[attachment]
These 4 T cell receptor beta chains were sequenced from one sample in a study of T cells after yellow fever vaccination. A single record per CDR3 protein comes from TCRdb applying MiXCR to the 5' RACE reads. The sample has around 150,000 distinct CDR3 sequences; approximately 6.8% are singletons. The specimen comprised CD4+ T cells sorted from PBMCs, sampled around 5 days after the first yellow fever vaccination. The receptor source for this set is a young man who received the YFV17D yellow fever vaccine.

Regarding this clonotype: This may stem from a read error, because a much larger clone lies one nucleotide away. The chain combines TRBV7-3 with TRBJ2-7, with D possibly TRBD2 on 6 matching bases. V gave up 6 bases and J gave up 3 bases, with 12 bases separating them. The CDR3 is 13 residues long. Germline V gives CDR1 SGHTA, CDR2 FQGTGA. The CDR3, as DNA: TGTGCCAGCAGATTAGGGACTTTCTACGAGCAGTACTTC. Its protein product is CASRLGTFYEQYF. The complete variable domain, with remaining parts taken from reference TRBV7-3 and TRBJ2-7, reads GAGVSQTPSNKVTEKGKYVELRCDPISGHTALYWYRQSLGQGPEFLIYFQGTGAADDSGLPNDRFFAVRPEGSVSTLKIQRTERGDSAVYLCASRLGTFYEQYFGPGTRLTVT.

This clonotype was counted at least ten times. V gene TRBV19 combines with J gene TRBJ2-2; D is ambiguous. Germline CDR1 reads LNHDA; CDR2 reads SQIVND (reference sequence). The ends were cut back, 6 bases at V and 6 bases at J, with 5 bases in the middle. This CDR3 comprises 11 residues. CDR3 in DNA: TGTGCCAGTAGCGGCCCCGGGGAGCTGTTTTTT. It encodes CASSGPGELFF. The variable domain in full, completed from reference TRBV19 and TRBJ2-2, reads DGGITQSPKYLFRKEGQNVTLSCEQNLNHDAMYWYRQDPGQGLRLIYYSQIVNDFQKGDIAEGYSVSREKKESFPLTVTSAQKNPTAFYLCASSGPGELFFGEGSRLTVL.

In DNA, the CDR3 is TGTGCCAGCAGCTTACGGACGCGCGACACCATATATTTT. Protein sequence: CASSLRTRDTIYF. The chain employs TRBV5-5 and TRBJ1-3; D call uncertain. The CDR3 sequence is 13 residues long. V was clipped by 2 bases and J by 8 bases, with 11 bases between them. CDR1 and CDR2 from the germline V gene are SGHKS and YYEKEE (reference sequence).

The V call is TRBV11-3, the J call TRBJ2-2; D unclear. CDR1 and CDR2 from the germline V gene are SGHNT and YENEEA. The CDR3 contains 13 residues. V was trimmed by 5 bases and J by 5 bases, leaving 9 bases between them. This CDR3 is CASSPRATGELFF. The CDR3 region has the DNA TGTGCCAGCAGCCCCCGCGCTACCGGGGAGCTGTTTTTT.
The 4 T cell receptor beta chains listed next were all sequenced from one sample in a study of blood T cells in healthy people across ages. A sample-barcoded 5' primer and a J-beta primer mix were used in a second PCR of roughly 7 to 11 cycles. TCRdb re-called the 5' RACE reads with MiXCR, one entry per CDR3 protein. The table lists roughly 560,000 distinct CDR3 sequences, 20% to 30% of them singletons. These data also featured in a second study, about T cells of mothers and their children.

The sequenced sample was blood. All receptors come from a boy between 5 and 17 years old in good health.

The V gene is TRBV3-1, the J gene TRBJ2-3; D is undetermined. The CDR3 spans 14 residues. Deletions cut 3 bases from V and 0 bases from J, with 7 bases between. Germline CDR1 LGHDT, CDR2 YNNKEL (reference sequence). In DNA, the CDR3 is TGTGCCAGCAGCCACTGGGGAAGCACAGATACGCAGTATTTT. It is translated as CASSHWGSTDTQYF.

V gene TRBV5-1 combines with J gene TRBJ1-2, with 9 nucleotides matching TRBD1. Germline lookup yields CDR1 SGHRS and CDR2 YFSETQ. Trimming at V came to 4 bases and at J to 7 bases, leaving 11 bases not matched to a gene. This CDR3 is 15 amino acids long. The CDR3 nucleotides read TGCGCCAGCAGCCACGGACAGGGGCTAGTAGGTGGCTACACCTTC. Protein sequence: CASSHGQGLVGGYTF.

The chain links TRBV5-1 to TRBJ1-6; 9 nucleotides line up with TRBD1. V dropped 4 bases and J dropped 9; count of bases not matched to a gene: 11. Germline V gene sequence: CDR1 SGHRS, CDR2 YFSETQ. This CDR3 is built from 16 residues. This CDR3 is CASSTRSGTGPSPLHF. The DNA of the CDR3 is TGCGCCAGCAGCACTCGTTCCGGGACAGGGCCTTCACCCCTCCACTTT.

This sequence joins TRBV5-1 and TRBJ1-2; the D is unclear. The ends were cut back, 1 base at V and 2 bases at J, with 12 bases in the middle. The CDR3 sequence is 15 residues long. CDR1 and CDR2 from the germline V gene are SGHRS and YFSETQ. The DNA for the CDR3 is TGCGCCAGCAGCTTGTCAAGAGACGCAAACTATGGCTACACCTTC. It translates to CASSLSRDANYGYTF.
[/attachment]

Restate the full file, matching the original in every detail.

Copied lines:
These 4 T cell receptor beta chains were sequenced from one sample in a study of T cells after yellow fever vaccination. A single record per CDR3 protein comes from TCRdb applying MiXCR to the 5' RACE reads. The sample has around 150,000 distinct CDR3 sequences; approximately 6.8% are singletons. The specimen comprised CD4+ T cells sorted from PBMCs, sampled around 5 days after the first yellow fever vaccination. The receptor source for this set is a young man who received the YFV17D yellow fever vaccine.

Regarding this clonotype: This may stem from a read error, because a much larger clone lies one nucleotide away. The chain combines TRBV7-3 with TRBJ2-7, with D possibly TRBD2 on 6 matching bases. V gave up 6 bases and J gave up 3 bases, with 12 bases separating them. The CDR3 is 13 residues long. Germline V gives CDR1 SGHTA, CDR2 FQGTGA. The CDR3, as DNA: TGTGCCAGCAGATTAGGGACTTTCTACGAGCAGTACTTC. Its protein product is CASRLGTFYEQYF. The complete variable domain, with remaining parts taken from reference TRBV7-3 and TRBJ2-7, reads GAGVSQTPSNKVTEKGKYVELRCDPISGHTALYWYRQSLGQGPEFLIYFQGTGAADDSGLPNDRFFAVRPEGSVSTLKIQRTERGDSAVYLCASRLGTFYEQYFGPGTRLTVT.

This clonotype was counted at least ten times. V gene TRBV19 combines with J gene TRBJ2-2; D is ambiguous. Germline CDR1 reads LNHDA; CDR2 reads SQIVND (reference sequence). The ends were cut back, 6 bases at V and 6 bases at J, with 5 bases in the middle. This CDR3 comprises 11 residues. CDR3 in DNA: TGTGCCAGTAGCGGCCCCGGGGAGCTGTTTTTT. It encodes CASSGPGELFF. The variable domain in full, completed from reference TRBV19 and TRBJ2-2, reads DGGITQSPKYLFRKEGQNVTLSCEQNLNHDAMYWYRQDPGQGLRLIYYSQIVNDFQKGDIAEGYSVSREKKESFPLTVTSAQKNPTAFYLCASSGPGELFFGEGSRLTVL.

In DNA, the CDR3 is TGTGCCAGCAGCTTACGGACGCGCGACACCATATATTTT. Protein sequence: CASSLRTRDTIYF. The chain employs TRBV5-5 and TRBJ1-3; D call uncertain. The CDR3 sequence is 13 residues long. V was clipped by 2 bases and J by 8 bases, with 11 bases between them. CDR1 and CDR2 from the germline V gene are SGHKS and YYEKEE (reference sequence).

The V call is TRBV11-3, the J call TRBJ2-2; D unclear. CDR1 and CDR2 from the germline V gene are SGHNT and YENEEA. The CDR3 contains 13 residues. V was trimmed by 5 bases and J by 5 bases, leaving 9 bases between them. This CDR3 is CASSPRATGELFF. The CDR3 region has the DNA TGTGCCAGCAGCCCCCGCGCTACCGGGGAGCTGTTTTTT.
The 4 T cell receptor beta chains listed next were all sequenced from one sample in a study of blood T cells in healthy people across ages. A sample-barcoded 5' primer and a J-beta primer mix were used in a second PCR of roughly 7 to 11 cycles. TCRdb re-called the 5' RACE reads with MiXCR, one entry per CDR3 protein. The table lists roughly 560,000 distinct CDR3 sequences, 20% to 30% of them singletons. These data also featured in a second study, about T cells of mothers and their children.

The sequenced sample was blood. All receptors come from a boy between 5 and 17 years old in good health.

The V gene is TRBV3-1, the J gene TRBJ2-3; D is undetermined. The CDR3 spans 14 residues. Deletions cut 3 bases from V and 0 bases from J, with 7 bases between. Germline CDR1 LGHDT, CDR2 YNNKEL (reference sequence). In DNA, the CDR3 is TGTGCCAGCAGCCACTGGGGAAGCACAGATACGCAGTATTTT. It is translated as CASSHWGSTDTQYF.

V gene TRBV5-1 combines with J gene TRBJ1-2, with 9 nucleotides matching TRBD1. Germline lookup yields CDR1 SGHRS and CDR2 YFSETQ. Trimming at V came to 4 bases and at J to 7 bases, leaving 11 bases not matched to a gene. This CDR3 is 15 amino acids long. The CDR3 nucleotides read TGCGCCAGCAGCCACGGACAGGGGCTAGTAGGTGGCTACACCTTC. Protein sequence: CASSHGQGLVGGYTF.

The chain links TRBV5-1 to TRBJ1-6; 9 nucleotides line up with TRBD1. V dropped 4 bases and J dropped 9; count of bases not matched to a gene: 11. Germline V gene sequence: CDR1 SGHRS, CDR2 YFSETQ. This CDR3 is built from 16 residues. This CDR3 is CASSTRSGTGPSPLHF. The DNA of the CDR3 is TGCGCCAGCAGCACTCGTTCCGGGACAGGGCCTTCACCCCTCCACTTT.

This sequence joins TRBV5-1 and TRBJ1-2; the D is unclear. The ends were cut back, 1 base at V and 2 bases at J, with 12 bases in the middle. The CDR3 sequence is 15 residues long. CDR1 and CDR2 from the germline V gene are SGHRS and YFSETQ. The DNA for the CDR3 is TGCGCCAGCAGCTTGTCAAGAGACGCAAACTATGGCTACACCTTC. It translates to CASSLSRDANYGYTF.